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How a Single-Source for Application-Specific Hardware, Libraries, and Software Tools Streamlines Embedded Development

“One size fits all” is becoming less of a viable electronic product strategy, be it for consumer or industrial applications. Flexibility and customizability of a user’s electronics is the new design paradigm. Every year, common electronic product categories are merging, gaining features and becoming more user oriented. Though multiplying features in electronics is the norm in the industry, the pace and number of features being implemented in the latest designs is accelerating. For electronic device designers and developers, this means that they now need to incorporate more features in the same, or even smaller, space as a previous design.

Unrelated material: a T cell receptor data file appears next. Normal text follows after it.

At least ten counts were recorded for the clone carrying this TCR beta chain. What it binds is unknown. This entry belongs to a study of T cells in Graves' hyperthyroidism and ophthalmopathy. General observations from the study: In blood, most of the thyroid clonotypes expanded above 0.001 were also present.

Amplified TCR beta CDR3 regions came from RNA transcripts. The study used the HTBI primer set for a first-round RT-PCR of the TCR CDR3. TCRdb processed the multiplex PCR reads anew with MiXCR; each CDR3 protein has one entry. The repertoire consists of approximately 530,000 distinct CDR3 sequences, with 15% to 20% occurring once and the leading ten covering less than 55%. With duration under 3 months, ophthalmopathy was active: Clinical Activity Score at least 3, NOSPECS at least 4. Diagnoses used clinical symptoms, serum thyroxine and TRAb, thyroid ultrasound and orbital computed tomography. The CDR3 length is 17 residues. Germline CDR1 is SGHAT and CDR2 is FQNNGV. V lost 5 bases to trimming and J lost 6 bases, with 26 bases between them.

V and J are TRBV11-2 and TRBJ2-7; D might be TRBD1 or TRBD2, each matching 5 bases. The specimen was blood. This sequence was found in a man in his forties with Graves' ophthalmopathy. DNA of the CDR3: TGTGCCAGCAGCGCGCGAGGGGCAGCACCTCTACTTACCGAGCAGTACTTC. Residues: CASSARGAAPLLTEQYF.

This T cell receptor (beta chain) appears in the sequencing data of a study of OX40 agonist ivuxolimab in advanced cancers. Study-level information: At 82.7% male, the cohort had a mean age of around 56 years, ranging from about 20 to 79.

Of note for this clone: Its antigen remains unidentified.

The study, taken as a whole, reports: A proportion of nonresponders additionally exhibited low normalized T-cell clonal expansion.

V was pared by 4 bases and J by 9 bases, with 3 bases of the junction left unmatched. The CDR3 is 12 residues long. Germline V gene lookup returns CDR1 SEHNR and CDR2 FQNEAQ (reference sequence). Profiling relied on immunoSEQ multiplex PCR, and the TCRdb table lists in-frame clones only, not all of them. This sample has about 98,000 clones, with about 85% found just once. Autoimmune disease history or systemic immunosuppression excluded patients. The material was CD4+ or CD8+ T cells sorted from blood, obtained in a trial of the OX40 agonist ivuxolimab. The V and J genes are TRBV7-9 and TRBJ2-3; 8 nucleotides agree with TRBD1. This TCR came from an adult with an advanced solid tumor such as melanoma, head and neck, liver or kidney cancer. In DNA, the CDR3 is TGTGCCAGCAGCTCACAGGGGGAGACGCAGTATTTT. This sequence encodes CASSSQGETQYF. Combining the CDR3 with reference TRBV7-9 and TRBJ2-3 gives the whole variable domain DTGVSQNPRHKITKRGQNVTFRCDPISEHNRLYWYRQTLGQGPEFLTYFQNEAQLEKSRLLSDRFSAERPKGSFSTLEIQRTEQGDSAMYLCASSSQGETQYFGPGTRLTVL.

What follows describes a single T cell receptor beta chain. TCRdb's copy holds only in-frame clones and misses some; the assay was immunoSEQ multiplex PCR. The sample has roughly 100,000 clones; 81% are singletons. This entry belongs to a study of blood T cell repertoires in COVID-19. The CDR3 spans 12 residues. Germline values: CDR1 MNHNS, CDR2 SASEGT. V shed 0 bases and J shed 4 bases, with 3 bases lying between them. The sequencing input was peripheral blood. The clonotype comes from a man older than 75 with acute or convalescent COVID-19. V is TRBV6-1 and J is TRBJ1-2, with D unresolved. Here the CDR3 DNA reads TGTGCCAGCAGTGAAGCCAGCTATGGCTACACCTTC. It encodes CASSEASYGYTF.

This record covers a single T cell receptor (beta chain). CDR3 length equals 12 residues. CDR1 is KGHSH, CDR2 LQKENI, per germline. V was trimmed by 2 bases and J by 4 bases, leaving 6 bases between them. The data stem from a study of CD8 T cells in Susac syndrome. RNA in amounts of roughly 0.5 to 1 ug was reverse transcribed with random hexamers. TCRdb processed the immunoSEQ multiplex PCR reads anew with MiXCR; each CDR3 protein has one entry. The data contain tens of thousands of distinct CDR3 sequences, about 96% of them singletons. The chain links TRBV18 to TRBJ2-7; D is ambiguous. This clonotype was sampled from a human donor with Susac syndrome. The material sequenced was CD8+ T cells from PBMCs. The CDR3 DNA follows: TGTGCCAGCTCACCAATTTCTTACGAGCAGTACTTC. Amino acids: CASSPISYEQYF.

Introduction

“One size fits all” is becoming less of a viable electronic product strategy, be it for consumer or industrial applications. Flexibility and customizability of a user’s electronics is the new design paradigm. Every year, common electronic product categories are merging, gaining features and becoming more user oriented. Though multiplying features in electronics is the norm in the industry, the pace and number of features being implemented in the latest designs is accelerating. For electronic device designers and developers, this means that they now need to incorporate more features in the same, or even smaller, space as a previous design.